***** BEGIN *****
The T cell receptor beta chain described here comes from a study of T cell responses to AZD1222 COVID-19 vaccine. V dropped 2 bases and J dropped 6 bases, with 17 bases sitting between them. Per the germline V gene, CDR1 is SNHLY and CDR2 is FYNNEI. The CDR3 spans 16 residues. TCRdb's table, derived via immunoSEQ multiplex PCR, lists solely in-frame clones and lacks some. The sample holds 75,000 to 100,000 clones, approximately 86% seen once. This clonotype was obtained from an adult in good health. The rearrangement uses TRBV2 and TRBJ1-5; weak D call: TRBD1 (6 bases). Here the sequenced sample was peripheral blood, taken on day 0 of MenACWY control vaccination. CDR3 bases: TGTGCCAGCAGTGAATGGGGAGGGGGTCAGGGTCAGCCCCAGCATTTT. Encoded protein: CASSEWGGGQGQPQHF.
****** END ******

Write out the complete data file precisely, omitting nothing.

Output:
The T cell receptor beta chain described here comes from a study of T cell responses to AZD1222 COVID-19 vaccine. V dropped 2 bases and J dropped 6 bases, with 17 bases sitting between them. Per the germline V gene, CDR1 is SNHLY and CDR2 is FYNNEI. The CDR3 spans 16 residues. TCRdb's table, derived via immunoSEQ multiplex PCR, lists solely in-frame clones and lacks some. The sample holds 75,000 to 100,000 clones, approximately 86% seen once. This clonotype was obtained from an adult in good health. The rearrangement uses TRBV2 and TRBJ1-5; weak D call: TRBD1 (6 bases). Here the sequenced sample was peripheral blood, taken on day 0 of MenACWY control vaccination. CDR3 bases: TGTGCCAGCAGTGAATGGGGAGGGGGTCAGGGTCAGCCCCAGCATTTT. Encoded protein: CASSEWGGGQGQPQHF.